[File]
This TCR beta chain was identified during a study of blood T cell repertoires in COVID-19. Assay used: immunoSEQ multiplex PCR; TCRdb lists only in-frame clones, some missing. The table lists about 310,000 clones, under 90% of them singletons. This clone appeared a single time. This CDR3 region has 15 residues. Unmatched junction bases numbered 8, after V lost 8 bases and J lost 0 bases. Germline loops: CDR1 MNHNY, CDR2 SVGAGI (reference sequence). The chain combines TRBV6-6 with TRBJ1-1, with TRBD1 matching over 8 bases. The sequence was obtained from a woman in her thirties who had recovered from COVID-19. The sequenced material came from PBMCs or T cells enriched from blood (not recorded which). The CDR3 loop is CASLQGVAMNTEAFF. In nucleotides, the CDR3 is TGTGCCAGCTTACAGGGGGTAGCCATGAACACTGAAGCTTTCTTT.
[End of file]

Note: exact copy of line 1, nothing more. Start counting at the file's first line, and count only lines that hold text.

This TCR beta chain was identified during a study of blood T cell repertoires in COVID-19. Assay used: immunoSEQ multiplex PCR; TCRdb lists only in-frame clones, some missing. The table lists about 310,000 clones, under 90% of them singletons. This clone appeared a single time. This CDR3 region has 15 residues. Unmatched junction bases numbered 8, after V lost 8 bases and J lost 0 bases. Germline loops: CDR1 MNHNY, CDR2 SVGAGI (reference sequence). The chain combines TRBV6-6 with TRBJ1-1, with TRBD1 matching over 8 bases. The sequence was obtained from a woman in her thirties who had recovered from COVID-19. The sequenced material came from PBMCs or T cells enriched from blood (not recorded which). The CDR3 loop is CASLQGVAMNTEAFF. In nucleotides, the CDR3 is TGTGCCAGCTTACAGGGGGTAGCCATGAACACTGAAGCTTTCTTT.